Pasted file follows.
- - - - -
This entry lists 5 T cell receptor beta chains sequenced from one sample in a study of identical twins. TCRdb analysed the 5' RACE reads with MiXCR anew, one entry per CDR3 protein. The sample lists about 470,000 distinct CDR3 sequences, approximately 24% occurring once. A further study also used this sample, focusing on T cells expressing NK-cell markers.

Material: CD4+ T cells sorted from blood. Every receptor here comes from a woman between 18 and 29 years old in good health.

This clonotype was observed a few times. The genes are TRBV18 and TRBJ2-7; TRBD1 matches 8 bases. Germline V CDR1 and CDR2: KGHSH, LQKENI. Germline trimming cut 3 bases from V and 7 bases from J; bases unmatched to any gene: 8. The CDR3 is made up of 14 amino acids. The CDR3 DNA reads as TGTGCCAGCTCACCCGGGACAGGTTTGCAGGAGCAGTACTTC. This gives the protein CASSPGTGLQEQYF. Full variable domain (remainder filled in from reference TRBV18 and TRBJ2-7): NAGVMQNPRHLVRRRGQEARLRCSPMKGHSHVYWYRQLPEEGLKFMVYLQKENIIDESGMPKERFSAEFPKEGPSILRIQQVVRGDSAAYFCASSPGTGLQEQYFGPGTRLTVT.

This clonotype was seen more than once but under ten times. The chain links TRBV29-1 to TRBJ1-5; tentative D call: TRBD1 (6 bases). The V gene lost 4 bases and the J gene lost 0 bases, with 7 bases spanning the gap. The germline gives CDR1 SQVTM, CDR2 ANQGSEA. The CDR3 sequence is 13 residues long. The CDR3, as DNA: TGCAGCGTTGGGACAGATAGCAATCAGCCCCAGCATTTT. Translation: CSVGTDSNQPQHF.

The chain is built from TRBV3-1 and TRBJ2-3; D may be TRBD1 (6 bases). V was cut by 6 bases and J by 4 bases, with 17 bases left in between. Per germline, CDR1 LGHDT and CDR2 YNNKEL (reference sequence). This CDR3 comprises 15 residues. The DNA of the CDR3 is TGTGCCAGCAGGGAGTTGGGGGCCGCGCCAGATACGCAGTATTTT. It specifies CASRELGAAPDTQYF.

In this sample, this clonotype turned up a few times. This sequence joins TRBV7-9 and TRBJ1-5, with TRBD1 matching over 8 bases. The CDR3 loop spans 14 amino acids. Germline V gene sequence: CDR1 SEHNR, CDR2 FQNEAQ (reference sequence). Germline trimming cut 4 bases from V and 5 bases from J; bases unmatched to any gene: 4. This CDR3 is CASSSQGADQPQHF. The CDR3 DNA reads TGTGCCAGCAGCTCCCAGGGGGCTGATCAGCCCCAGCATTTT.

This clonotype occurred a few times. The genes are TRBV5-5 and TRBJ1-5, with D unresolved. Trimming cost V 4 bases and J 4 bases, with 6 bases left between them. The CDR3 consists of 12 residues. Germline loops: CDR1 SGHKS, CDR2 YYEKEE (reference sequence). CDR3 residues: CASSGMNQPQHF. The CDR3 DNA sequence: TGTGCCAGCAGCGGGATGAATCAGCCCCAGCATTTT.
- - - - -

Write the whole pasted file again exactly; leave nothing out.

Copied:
This entry lists 5 T cell receptor beta chains sequenced from one sample in a study of identical twins. TCRdb analysed the 5' RACE reads with MiXCR anew, one entry per CDR3 protein. The sample lists about 470,000 distinct CDR3 sequences, approximately 24% occurring once. A further study also used this sample, focusing on T cells expressing NK-cell markers.

Material: CD4+ T cells sorted from blood. Every receptor here comes from a woman between 18 and 29 years old in good health.

This clonotype was observed a few times. The genes are TRBV18 and TRBJ2-7; TRBD1 matches 8 bases. Germline V CDR1 and CDR2: KGHSH, LQKENI. Germline trimming cut 3 bases from V and 7 bases from J; bases unmatched to any gene: 8. The CDR3 is made up of 14 amino acids. The CDR3 DNA reads as TGTGCCAGCTCACCCGGGACAGGTTTGCAGGAGCAGTACTTC. This gives the protein CASSPGTGLQEQYF. Full variable domain (remainder filled in from reference TRBV18 and TRBJ2-7): NAGVMQNPRHLVRRRGQEARLRCSPMKGHSHVYWYRQLPEEGLKFMVYLQKENIIDESGMPKERFSAEFPKEGPSILRIQQVVRGDSAAYFCASSPGTGLQEQYFGPGTRLTVT.

This clonotype was seen more than once but under ten times. The chain links TRBV29-1 to TRBJ1-5; tentative D call: TRBD1 (6 bases). The V gene lost 4 bases and the J gene lost 0 bases, with 7 bases spanning the gap. The germline gives CDR1 SQVTM, CDR2 ANQGSEA. The CDR3 sequence is 13 residues long. The CDR3, as DNA: TGCAGCGTTGGGACAGATAGCAATCAGCCCCAGCATTTT. Translation: CSVGTDSNQPQHF.

The chain is built from TRBV3-1 and TRBJ2-3; D may be TRBD1 (6 bases). V was cut by 6 bases and J by 4 bases, with 17 bases left in between. Per germline, CDR1 LGHDT and CDR2 YNNKEL (reference sequence). This CDR3 comprises 15 residues. The DNA of the CDR3 is TGTGCCAGCAGGGAGTTGGGGGCCGCGCCAGATACGCAGTATTTT. It specifies CASRELGAAPDTQYF.

In this sample, this clonotype turned up a few times. This sequence joins TRBV7-9 and TRBJ1-5, with TRBD1 matching over 8 bases. The CDR3 loop spans 14 amino acids. Germline V gene sequence: CDR1 SEHNR, CDR2 FQNEAQ (reference sequence). Germline trimming cut 4 bases from V and 5 bases from J; bases unmatched to any gene: 4. This CDR3 is CASSSQGADQPQHF. The CDR3 DNA reads TGTGCCAGCAGCTCCCAGGGGGCTGATCAGCCCCAGCATTTT.

This clonotype occurred a few times. The genes are TRBV5-5 and TRBJ1-5, with D unresolved. Trimming cost V 4 bases and J 4 bases, with 6 bases left between them. The CDR3 consists of 12 residues. Germline loops: CDR1 SGHKS, CDR2 YYEKEE (reference sequence). CDR3 residues: CASSGMNQPQHF. The CDR3 DNA sequence: TGTGCCAGCAGCGGGATGAATCAGCCCCAGCATTTT.